Main goal2: Figure out what structure might suit making progress on those identified topics, and longer-term.

Sub-goal: Connect people in Irish government, industry, academia and civil society interested in Internet and systems security and privacy to foster effective, impactful research and learning on topics with measurable benefit to Ireland and more generally.

Long-term goal: Build a sustainable collaboration on relevantly-scoped topics.

Short-term goal: Decide how to organise for the next while, if the workshop is a success.

Agenda

Day 1:

Day 1+:

Day 2:


RESPONSIBLE Workshop - Research and Engineering on Security and Privacy Of Networks and Systems for Ireland and a Better onLine Environment - Meeting Notes

Agenda


Day 1: 1100-1200: Lunch for those who asked! 1200-1300: gather/get laptop sorted/lunch 1300-1315: Opening/intro/scope/logistics (Stephen Farrell, TCD) 1315-1330: Attendee intros - ~1 minute per person, a few folks at a time 1330-1430: Overview of problem space presentation/discussion (Stephen Farrell, TCD) 1430-1500: Coffee 1500-1515: Attendee intros - ~1 minute per person, a few folks at a time 1515-1600: Technical pressie#1 - "A summary of security-related network measurements" (David Malone, NUIM) 1600-1615: Attendee intros - ~1 minute per person, a few folks at a time 1616-1700: Technical pressie#2 - "Selling Crypto - an experience of developing crypto in Ireland. (Mike Scott, MIRACL) 1700-1715: Bio-break/coffee 1715-1745: Unconference planning for day 2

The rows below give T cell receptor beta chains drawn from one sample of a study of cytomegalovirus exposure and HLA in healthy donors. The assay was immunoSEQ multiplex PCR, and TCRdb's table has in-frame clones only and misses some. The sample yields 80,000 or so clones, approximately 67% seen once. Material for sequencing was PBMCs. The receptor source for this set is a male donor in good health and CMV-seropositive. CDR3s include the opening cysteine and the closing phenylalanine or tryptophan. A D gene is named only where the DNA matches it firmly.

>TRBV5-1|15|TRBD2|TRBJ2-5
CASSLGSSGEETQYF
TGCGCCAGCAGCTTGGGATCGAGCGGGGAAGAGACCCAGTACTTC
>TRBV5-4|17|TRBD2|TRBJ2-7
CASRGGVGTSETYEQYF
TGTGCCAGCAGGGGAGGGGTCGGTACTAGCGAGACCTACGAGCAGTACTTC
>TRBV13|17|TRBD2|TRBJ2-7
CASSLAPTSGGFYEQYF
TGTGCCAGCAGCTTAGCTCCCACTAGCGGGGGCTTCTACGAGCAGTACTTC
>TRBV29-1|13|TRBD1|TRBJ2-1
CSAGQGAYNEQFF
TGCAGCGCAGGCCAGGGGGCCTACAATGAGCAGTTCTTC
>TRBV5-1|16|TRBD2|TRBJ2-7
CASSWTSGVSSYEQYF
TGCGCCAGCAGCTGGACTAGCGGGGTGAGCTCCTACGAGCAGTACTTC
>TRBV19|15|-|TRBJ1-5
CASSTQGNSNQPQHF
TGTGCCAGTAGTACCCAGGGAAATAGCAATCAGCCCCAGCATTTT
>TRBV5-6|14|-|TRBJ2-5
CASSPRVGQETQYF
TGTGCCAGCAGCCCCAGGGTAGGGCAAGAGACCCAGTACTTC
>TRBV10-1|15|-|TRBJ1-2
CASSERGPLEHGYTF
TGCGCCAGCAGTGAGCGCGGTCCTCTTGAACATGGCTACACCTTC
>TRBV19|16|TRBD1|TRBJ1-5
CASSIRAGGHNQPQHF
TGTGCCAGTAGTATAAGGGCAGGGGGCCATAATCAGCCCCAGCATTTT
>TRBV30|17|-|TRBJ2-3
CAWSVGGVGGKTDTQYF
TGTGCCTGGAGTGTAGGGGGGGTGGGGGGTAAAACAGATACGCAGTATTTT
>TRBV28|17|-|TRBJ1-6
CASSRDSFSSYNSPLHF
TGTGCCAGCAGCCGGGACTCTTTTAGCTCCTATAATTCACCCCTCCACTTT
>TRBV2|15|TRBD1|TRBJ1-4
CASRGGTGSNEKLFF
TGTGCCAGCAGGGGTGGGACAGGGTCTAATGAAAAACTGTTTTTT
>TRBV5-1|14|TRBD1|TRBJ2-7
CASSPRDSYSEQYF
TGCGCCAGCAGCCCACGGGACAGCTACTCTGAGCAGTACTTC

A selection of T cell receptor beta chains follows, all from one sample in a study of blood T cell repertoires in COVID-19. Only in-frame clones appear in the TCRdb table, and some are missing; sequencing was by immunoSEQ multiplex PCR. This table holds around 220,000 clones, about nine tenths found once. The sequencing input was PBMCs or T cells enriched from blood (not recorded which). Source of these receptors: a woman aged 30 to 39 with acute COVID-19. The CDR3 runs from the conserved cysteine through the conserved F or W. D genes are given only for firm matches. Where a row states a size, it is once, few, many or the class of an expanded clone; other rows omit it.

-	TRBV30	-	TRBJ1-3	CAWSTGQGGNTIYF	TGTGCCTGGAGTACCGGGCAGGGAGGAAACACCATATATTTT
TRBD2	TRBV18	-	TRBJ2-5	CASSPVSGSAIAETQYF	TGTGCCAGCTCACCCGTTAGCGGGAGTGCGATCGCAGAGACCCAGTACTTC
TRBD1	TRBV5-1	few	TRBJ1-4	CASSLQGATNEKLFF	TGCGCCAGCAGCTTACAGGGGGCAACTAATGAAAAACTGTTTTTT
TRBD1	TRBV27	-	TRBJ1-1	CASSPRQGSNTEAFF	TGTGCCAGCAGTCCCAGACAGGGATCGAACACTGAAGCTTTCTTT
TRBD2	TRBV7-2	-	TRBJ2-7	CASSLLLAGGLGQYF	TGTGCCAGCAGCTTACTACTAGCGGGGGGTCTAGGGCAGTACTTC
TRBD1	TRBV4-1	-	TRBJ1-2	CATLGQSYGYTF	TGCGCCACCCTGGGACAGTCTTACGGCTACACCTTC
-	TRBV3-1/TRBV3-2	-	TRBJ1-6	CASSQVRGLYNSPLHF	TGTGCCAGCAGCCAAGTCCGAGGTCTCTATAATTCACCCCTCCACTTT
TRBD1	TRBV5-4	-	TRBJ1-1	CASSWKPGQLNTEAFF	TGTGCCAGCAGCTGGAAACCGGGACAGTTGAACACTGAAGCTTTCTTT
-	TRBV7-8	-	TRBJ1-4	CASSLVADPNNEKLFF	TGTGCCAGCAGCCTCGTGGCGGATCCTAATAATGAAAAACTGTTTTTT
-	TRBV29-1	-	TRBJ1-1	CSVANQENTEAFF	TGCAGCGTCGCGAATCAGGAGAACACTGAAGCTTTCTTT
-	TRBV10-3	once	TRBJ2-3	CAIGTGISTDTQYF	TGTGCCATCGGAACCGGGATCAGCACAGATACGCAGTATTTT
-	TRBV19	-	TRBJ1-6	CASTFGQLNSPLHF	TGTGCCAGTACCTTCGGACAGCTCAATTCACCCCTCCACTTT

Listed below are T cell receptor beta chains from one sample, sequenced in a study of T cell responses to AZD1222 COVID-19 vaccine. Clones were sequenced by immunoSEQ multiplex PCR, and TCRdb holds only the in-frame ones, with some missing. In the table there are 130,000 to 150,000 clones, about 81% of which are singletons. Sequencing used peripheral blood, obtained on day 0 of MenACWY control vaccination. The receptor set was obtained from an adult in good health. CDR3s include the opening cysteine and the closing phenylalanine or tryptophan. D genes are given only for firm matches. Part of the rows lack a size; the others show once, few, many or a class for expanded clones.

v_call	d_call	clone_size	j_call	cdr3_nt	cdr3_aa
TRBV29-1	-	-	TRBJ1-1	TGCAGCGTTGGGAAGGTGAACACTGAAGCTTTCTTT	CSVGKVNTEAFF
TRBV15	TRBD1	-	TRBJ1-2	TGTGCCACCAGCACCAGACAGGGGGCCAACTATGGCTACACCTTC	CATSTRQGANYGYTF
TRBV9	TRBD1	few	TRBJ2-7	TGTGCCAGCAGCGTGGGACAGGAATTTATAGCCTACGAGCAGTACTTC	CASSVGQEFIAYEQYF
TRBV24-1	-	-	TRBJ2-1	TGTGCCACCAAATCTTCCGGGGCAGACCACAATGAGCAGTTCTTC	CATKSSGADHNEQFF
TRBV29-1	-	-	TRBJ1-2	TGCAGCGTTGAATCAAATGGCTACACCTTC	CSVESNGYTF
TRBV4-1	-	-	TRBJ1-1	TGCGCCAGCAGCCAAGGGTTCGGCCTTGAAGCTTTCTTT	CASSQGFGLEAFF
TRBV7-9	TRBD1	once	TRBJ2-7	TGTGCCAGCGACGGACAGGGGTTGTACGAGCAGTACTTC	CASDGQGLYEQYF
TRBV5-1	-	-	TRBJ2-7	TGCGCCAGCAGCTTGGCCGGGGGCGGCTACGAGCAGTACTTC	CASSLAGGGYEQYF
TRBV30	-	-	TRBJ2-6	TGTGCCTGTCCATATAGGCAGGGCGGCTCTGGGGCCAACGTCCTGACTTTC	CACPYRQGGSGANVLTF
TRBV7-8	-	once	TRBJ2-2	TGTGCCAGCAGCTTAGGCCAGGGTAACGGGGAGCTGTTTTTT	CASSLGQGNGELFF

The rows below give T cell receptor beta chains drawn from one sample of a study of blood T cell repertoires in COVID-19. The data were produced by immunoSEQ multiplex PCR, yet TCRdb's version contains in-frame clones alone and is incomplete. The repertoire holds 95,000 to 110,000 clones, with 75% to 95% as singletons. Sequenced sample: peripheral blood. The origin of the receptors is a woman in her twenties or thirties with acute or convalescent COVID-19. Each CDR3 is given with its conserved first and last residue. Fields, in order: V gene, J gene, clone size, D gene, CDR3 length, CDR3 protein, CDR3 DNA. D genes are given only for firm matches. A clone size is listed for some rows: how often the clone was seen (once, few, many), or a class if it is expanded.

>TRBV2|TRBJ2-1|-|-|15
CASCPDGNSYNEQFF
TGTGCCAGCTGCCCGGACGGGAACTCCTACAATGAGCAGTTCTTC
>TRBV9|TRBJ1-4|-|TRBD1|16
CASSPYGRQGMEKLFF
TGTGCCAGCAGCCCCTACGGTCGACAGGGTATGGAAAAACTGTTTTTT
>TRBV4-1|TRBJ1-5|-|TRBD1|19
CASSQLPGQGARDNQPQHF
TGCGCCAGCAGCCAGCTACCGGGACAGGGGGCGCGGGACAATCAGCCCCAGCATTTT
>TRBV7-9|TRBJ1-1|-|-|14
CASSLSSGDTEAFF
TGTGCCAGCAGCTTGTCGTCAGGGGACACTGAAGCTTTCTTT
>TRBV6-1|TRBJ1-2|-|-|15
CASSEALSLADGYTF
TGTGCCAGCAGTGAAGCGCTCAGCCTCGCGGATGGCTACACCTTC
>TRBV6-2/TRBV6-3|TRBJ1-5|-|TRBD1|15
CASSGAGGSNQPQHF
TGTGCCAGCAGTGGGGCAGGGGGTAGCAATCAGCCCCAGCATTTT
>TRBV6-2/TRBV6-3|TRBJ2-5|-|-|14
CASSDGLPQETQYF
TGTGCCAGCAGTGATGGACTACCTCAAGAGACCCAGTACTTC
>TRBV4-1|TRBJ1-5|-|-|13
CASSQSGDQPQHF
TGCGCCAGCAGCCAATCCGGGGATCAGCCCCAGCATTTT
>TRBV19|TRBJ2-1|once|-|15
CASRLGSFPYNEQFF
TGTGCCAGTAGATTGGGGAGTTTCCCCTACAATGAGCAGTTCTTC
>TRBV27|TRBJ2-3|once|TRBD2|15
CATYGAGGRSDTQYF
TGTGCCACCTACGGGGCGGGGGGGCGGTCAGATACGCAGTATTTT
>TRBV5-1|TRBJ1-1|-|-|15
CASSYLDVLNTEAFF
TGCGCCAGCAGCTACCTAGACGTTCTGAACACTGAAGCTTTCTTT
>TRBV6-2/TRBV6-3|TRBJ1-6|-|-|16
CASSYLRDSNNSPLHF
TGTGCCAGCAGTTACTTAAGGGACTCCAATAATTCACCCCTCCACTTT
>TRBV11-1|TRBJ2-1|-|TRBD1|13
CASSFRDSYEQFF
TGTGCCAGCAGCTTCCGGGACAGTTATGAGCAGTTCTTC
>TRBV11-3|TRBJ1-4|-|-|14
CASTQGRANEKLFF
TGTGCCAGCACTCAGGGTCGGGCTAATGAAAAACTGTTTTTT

Day 1+: 1800-late: Pub, Kennedy's for food/bev/chat

Day 2: 0900-0930: Day 2 plan review 0930-1030: Separate interest parties (maybe 3x) 1030-1100: Coffee 1100-1200: Summarise plans for work 1200-1230: Wrap-up/further actions/meetings 1230: End/lunch/maybe more pub

Notes - Day 1

Logistics, Stephen Farrell, TCD

Participant Intros (part 1)

Scoping, Stephen Farrell, TCD

Slides

Participant Intros (part 2)

A summary of security related network measurements - David Malone

Slides

Selling Crypto - an experience of developing crypto in Ireland, Mike Scott, MIRACL

No slides. (Thanks Mike!)

Notes - Day 2

Topics to pursue...

We discussed some and came up with a prioritised list of stuff we'll really do, starting this year:

  1. measurement campaign - web and mail servers, DNS
  2. mobile h/s traffic on-device VPN and off-device @ VPN or @ router/AP
  3. PII studies
  4. Building PoC of Personalised but more private services

And a list of other stuff we'd like to do (more aspirational, no hard actions for now)

How might we organise?

General agreement that the name is good and sends the right impression - Responsible - the name works! lets use it Mike to update responsible site with paragraph/charter - to be sent to mailing list by 26/09/2017

No fancy website - If someone wants something there mail Stephen

How do we want to operate in the future?

Open or Closed?

Future meetings? Twice per year?

Aspirations/"visions":

Consider folding ourseleves into the local ISOC Ireland chapter?

Victory declared, meeting closed.